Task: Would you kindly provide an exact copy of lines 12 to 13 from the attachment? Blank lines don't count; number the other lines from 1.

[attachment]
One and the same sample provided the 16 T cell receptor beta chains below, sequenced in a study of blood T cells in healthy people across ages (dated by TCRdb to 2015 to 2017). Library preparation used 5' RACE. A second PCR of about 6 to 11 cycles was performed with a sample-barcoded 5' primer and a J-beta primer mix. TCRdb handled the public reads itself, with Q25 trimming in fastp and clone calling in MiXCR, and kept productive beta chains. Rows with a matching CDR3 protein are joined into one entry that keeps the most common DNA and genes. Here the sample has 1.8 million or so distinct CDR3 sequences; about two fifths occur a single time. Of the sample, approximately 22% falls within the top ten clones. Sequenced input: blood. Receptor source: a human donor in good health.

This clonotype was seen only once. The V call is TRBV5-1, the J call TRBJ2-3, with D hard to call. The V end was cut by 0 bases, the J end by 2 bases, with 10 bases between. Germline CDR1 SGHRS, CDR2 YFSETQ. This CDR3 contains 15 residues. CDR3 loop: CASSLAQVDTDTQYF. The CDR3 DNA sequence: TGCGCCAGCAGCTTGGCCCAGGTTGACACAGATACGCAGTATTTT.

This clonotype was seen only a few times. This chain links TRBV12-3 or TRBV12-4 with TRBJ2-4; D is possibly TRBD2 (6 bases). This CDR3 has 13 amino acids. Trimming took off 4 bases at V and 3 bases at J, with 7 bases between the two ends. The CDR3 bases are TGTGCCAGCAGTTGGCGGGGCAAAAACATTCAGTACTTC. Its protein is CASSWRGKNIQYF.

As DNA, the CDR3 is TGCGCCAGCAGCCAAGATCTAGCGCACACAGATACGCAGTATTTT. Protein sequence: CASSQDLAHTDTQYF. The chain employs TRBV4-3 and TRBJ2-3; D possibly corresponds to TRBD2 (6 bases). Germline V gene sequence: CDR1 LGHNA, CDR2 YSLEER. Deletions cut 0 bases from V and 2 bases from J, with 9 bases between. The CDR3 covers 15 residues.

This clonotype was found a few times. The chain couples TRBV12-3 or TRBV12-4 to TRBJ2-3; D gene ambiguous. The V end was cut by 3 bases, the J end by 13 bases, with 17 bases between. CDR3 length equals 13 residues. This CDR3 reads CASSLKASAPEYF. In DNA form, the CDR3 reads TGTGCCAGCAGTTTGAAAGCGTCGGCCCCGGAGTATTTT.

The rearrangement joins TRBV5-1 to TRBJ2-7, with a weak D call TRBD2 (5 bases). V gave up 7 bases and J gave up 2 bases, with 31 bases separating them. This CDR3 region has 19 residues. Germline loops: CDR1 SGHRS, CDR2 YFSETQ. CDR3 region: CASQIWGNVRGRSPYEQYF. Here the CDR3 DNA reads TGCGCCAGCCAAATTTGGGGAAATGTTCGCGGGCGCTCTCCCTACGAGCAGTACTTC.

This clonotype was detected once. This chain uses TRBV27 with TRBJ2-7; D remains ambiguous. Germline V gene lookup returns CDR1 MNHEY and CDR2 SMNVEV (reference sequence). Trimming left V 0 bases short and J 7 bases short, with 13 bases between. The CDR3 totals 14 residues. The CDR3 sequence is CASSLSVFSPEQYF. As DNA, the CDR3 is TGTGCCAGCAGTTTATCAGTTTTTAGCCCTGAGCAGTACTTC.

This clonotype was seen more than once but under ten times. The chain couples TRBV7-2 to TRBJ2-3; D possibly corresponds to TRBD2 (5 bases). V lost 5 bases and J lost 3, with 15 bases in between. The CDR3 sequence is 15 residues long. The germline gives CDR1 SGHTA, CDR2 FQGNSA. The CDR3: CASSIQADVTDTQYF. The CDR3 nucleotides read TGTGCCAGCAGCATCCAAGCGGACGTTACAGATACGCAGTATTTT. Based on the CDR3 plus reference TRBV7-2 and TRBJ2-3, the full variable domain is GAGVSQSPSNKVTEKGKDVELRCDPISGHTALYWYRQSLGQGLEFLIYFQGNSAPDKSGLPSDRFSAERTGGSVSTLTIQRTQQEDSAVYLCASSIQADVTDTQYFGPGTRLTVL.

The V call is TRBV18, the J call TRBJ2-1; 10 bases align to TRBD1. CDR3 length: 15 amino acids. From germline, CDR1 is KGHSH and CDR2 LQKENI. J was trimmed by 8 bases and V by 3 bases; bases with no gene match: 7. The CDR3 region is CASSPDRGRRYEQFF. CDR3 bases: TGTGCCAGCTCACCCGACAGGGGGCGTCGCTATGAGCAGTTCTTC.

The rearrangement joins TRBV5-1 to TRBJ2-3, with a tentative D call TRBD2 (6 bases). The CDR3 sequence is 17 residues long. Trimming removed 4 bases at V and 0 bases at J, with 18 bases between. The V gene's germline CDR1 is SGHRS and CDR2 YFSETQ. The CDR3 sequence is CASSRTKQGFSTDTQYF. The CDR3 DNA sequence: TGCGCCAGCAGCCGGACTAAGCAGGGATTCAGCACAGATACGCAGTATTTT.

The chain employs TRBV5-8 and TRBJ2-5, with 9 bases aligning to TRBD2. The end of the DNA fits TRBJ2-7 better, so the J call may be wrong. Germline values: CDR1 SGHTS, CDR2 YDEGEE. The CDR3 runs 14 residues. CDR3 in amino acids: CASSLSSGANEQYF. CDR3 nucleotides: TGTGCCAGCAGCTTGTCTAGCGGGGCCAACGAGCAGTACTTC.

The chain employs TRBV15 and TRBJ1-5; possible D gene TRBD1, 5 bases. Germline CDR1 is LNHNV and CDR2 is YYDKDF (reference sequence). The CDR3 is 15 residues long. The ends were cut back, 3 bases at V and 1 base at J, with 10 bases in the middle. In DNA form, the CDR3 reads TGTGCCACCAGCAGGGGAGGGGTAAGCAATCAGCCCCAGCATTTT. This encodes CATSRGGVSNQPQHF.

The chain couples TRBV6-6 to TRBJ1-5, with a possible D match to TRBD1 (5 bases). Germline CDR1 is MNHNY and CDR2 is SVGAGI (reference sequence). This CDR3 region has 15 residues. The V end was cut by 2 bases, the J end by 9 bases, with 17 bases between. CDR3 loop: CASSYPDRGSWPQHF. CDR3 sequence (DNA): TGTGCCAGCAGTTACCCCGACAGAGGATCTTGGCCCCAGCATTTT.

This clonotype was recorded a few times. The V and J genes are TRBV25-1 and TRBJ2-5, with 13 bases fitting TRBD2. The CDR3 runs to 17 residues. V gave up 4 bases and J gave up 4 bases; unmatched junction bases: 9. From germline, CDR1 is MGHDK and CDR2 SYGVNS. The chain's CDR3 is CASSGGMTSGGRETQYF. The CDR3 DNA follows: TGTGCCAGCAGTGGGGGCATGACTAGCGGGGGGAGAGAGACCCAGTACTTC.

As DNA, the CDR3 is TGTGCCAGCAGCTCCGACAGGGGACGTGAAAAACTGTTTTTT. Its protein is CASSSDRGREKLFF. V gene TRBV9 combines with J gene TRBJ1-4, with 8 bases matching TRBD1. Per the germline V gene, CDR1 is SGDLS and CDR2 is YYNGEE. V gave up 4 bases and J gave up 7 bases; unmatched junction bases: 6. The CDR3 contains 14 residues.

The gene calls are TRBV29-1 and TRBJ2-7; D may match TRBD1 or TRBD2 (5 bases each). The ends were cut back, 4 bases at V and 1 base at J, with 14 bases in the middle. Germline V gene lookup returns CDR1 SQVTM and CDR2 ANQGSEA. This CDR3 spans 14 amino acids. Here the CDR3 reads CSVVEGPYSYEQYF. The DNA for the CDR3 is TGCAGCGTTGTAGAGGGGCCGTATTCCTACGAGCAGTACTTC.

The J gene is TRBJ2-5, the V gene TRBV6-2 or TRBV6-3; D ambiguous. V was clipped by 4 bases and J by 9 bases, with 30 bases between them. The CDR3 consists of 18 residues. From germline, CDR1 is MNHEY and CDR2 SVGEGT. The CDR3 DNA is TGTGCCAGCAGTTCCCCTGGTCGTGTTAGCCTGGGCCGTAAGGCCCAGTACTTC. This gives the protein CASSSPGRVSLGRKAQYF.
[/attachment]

The chain employs TRBV15 and TRBJ1-5; possible D gene TRBD1, 5 bases. Germline CDR1 is LNHNV and CDR2 is YYDKDF (reference sequence). The CDR3 is 15 residues long. The ends were cut back, 3 bases at V and 1 base at J, with 10 bases in the middle. In DNA form, the CDR3 reads TGTGCCACCAGCAGGGGAGGGGTAAGCAATCAGCCCCAGCATTTT. This encodes CATSRGGVSNQPQHF.

The chain couples TRBV6-6 to TRBJ1-5, with a possible D match to TRBD1 (5 bases). Germline CDR1 is MNHNY and CDR2 is SVGAGI (reference sequence). This CDR3 region has 15 residues. The V end was cut by 2 bases, the J end by 9 bases, with 17 bases between. CDR3 loop: CASSYPDRGSWPQHF. CDR3 sequence (DNA): TGTGCCAGCAGTTACCCCGACAGAGGATCTTGGCCCCAGCATTTT.